Gremmie
PostPosted: Fri Oct 20, 2006 12:49 pm Reply with quote

Yeah, me too, I've never trusted client side Javascript to do any validation for me. I've always assumed someone could turn off Javascript in the browser and send me something sneaky.

And if you were writing a general module, you can't assume the poor dope installing it into his Nuke is running Sentinel. (Of course he should...) So you would probably still want to run your own checks on the $_POST and $_GET variables.
 
montego
Site Admin


Joined: Aug 29, 2004
Posts: 9449
Location: Arizona

PostPosted: Fri Oct 20, 2006 6:39 pm Reply with quote

fkelly, I am glad that you are still sanitizing them server-side (very important to do ALWAYS), but want to just point out the following for the "readership":

Quote:

I "sanitize" all the variables that are read in thru $_POST even though in most cases I've already validated them with Javascript while the form is being filled out


I just don't want folks to think that using Javascript is appropriate for sanitizing input. Very easily bypassed, as in reality, because all I have to do is write a form on my own domain with the GET or POST action comparable to what you are using... no javascript.

Javascript is great for providing client-side field validation just from an end-user experience perspective, meaning that most of their input errors can be caught up-front without having to take the "round trip" to the server and back each time.

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fkelly
PostPosted: Fri Oct 20, 2006 7:17 pm Reply with quote

Probably "sanitize" was an inappropriate word to use to describe what I try to do with Javascript. Wherever possible I try to "edit" fields on forms "immediately" ... for instance if they enter a phone number as soon as they onmouseout (or whatever that syntax is) I try to make sure that it's in the right format for a phone number and give them a meaningful message right away. Same thing with date fields, though I usually try to have them picked from drop downs.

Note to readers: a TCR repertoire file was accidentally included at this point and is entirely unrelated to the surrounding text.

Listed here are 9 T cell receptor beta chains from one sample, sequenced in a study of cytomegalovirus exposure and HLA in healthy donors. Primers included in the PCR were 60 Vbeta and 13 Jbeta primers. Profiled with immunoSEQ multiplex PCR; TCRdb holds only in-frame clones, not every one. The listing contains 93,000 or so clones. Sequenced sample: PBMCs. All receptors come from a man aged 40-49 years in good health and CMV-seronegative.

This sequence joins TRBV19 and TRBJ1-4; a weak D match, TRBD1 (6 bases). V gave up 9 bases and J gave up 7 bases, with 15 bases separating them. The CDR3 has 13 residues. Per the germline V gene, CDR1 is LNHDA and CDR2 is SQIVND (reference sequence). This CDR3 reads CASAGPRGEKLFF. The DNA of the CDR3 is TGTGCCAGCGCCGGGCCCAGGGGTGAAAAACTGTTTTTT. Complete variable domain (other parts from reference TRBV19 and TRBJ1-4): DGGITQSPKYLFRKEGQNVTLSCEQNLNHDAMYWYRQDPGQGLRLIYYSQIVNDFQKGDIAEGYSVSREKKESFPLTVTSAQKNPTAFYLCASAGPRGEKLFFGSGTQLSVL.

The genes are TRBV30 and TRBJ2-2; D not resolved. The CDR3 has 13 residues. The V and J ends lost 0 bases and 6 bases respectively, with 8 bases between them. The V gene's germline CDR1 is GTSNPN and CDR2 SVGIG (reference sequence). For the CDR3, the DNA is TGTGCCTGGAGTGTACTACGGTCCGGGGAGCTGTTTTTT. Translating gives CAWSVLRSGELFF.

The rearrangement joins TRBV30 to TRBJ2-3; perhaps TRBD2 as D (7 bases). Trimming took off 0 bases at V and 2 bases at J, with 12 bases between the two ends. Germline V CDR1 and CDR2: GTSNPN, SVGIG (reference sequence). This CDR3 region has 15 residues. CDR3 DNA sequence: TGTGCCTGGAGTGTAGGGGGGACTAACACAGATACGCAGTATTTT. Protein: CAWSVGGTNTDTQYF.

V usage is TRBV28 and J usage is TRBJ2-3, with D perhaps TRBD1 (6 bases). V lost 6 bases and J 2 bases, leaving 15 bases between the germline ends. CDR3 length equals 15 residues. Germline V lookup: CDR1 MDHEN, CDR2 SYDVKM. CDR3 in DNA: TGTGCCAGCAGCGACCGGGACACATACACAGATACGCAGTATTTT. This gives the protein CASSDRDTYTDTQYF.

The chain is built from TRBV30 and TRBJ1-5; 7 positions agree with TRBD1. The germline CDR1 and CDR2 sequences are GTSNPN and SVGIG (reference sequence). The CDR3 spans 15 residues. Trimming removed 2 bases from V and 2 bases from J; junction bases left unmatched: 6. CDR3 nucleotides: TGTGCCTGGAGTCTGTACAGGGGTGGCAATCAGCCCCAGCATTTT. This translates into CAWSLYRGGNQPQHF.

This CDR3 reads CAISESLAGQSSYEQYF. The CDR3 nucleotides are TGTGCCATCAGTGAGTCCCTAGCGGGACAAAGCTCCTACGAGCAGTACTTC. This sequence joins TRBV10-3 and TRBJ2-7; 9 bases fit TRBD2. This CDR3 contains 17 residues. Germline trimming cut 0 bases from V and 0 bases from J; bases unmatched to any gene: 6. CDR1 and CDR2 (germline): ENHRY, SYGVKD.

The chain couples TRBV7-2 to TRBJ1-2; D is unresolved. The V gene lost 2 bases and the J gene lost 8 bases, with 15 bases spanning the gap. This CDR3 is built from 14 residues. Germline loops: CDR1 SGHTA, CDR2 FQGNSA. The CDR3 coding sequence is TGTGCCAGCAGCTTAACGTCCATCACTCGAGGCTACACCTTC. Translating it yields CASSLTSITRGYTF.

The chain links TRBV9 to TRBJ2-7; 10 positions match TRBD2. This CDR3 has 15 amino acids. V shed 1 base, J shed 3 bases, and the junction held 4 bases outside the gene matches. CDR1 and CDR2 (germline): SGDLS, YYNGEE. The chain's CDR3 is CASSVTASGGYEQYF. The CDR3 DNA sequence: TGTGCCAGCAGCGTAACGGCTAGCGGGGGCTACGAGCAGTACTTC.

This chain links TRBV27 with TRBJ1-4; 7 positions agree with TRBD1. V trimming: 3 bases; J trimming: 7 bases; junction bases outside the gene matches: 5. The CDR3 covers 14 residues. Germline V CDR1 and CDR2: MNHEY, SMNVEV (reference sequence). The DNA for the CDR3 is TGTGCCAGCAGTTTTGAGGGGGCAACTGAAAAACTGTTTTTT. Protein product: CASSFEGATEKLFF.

There is some duplication of effort but it's necessary. I may "know" that the date field that comes from MY form is valid because of the Javascript validation but that doesn't mean that someone external isn't submitting something that looks like my form but really is just hiding a link to an external script in the date field. Well, that might be hard to get thru because MYSQL would probably cough it up for not being in date time format but they could stick something nasty in any text field if I didn't validate the $_POST.

Just as an aside I found out the hard way that browsers, especially MAC based browsers have limited support for onmouseout type actions so you can run into compatibility issues. And Javascript is IMHO a pita to debug and, though I can't quite put a finger on it, syntatically quirky.
 
djmaze
Subject Matter Expert


Joined: May 15, 2004
Posts: 719
Location: http://tinyurl.com/5z8dmv

PostPosted: Sat Oct 21, 2006 4:38 am Reply with quote

another crappy thing is magic_quotes and finally it's off by default.
 
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technocrat
Life Cycles Becoming CPU Cycles


Joined: Jul 07, 2005
Posts: 511

PostPosted: Mon Oct 23, 2006 10:14 am Reply with quote

And finally gone in PHP 6

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montego
PostPosted: Wed Oct 25, 2006 7:03 am Reply with quote

:clap: